SimulTrans Localization Blog: SimulTips

Quick Tips for Creating Translation-Ready Content

[fa icon="calendar"] August 27, 2014 / by the SimulTrans Team

In today’s increasingly connected business world, more and more companies find themselves pressed to increase their global footprints. To effectively reach an international audience, companies must speak to each locale in a way they understand.

Look at McDonald's for example. The fast-food chain is found in 119 countries throughout the world. Each location changes its menu and product offerings to match the country in which it resides. To relate to their Australian audience, Australian McDonalds locations have added Vegemite to their menus. Taking a trip to India? Hindus believe that killing cows and eating beef are against their religious rules. Therefore, you’ll find the McVeggie at your local India McDonalds.

So, you’re probably asking yourself, “What does this have to do with translation?” McDonalds represents a company that adapts and speaks to each audience in a way they can understand. Adapting your approach, your offerings, or even your content to your target international audience is one of the easiest ways to increase your brand’s footprint in the international market.

When setting out to translate your content, the following tips can help you reduce the costs associated with translation by shortening the time it takes for the translation to occur.

Research, Research, Research
Before setting out to create content, think about what countries you anticipate your content to reach. Put yourself in the position of someone in that culture. Pretend you are someone reading your content. You want to ensure what you are writing about isn’t offensive, or isn’t a topic that wouldn’t be understood in the respective culture. This is where working with a localization partner helps. Your localization partner should have an understanding of the cultures for which they translate.

Keep it Simple
We often take for granted our knowledge of our own language. When you create content that you intend to have translated, write as if you are talking to someone just learning English. Therefore, avoid run on sentences. Try to stick to one thought per sentence. Stay away from slang that only we would know (e.g. raining cats and dogs, sweating buckets, etc.). If you must use marketing or technical buzz, be sure to define what it means for the translator so he/she can translate it in a way that will be meaningful for the target audience. Finally, international audiences don’t necessarily understand passive voice. Be sure to keep your writing in active voice. As a tip, if you can end a sentence with by my grandma, it is passive voice (e.g. The house was built ‘by my grandma’).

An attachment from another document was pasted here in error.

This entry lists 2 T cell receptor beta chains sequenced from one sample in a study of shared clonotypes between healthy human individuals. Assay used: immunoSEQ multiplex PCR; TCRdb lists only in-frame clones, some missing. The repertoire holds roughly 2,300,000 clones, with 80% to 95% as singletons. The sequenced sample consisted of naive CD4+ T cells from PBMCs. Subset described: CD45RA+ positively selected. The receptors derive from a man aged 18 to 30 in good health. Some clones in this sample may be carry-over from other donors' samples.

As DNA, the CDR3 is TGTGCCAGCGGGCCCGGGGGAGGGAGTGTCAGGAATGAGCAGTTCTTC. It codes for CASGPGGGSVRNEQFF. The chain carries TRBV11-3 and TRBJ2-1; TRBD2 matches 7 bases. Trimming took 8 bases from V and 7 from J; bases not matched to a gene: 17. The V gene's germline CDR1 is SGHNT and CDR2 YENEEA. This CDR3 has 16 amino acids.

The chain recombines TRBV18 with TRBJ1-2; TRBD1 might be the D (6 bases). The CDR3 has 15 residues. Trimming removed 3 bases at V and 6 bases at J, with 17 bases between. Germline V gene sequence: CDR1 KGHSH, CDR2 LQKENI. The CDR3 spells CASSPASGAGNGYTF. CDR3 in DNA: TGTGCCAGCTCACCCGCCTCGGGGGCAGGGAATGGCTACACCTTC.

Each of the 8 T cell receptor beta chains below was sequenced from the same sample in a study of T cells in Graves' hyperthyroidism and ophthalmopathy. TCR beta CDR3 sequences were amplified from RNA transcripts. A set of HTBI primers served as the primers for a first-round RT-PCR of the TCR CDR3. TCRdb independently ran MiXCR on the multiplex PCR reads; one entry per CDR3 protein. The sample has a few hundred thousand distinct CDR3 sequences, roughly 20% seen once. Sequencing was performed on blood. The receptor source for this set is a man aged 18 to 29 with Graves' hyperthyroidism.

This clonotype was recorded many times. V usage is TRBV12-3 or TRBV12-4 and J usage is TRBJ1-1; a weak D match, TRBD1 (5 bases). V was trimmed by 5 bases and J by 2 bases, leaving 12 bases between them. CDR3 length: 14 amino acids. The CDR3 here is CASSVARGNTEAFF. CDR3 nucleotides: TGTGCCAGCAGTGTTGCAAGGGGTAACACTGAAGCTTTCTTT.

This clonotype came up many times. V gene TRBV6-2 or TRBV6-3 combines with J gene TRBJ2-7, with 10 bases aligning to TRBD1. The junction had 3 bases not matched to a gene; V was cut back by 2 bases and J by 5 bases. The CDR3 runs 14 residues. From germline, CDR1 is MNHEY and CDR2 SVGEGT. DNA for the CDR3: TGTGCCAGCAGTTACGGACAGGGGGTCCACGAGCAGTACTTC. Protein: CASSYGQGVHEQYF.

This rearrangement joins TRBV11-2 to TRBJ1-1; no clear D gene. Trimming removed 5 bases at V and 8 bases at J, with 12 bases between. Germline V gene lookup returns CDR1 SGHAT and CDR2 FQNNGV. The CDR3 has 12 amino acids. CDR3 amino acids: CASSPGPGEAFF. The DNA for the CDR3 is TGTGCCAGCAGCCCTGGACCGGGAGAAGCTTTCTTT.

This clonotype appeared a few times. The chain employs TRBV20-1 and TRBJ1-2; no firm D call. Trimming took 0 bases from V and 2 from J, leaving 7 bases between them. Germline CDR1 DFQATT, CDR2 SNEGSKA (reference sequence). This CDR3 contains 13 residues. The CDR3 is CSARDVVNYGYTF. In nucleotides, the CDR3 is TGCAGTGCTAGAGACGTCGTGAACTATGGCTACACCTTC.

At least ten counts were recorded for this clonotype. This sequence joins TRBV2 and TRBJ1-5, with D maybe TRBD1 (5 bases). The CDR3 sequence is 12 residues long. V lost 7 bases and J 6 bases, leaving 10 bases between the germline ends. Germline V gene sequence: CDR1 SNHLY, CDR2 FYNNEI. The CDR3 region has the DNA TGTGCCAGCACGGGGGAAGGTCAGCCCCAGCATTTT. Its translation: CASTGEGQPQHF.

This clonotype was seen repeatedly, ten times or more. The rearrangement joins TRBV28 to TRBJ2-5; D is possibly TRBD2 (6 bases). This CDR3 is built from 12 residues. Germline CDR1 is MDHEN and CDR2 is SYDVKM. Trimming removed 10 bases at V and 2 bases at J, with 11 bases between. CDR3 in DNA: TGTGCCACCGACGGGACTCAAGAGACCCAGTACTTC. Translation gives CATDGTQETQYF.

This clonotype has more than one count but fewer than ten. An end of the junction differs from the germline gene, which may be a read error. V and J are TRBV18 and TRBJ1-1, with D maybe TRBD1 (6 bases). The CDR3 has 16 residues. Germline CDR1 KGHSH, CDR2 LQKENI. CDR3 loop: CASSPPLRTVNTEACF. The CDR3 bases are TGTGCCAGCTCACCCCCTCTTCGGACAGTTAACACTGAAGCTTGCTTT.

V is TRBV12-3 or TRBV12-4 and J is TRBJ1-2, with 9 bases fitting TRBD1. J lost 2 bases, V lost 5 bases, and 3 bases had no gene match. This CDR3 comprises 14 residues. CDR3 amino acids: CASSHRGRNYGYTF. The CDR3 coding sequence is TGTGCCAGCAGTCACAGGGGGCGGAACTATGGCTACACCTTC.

Technology Tips
800 numbers do not work outside of North America. Keep this in mind if you are translating for outside of the US, Mexico, or Canada. You will want your target audience to have a means of contacting you if they want.

Think About Your Layout
In the US, a 10 point font is perfectly acceptable for a brochure. However, when translated, generally the result will be 25% longer than the submission. Thus, when creating your content, remember that just because it fits into two-pages in English, does not necessarily mean it will fit the same size once it’s been translated. Be flexible with your layout. Chances are you will have to adjust it once you get your translated content back.

Think About Your Color Choices
Not all color is created equal. The chart below shares what different colors mean to different cultures (source).

 

Red

China - symbol of celebration and luck

Yellow

Asia - sacred, imperial

Blue

Middle East - strength and safety

A safe color for most cultures

Purple

Europe - royalty and death

In other parts of the world, purple can have very negative connotations

White

Japan - symbolizes death

Brown

India - the color of mourning

Green

In tropical countries - symbolizes danger

India - color of Islam

Topics: Documentation Translation, Marketing Translation

the SimulTrans Team

Written by the SimulTrans Team

SimulTrans provides software, document, and website localization services, translating text into over 100 languages. Established in 1984, SimulTrans has enabled thousands of businesses to provide high-quality content to their international customers. Management ownership allows an exclusive focus on customers and quality, as exemplified by ISO 9001 and ISO 17100 certifications. In addition to its headquarters in Mountain View, California, SimulTrans has offices in Boston, Dublin, London, Paris, Bonn, and Tokyo.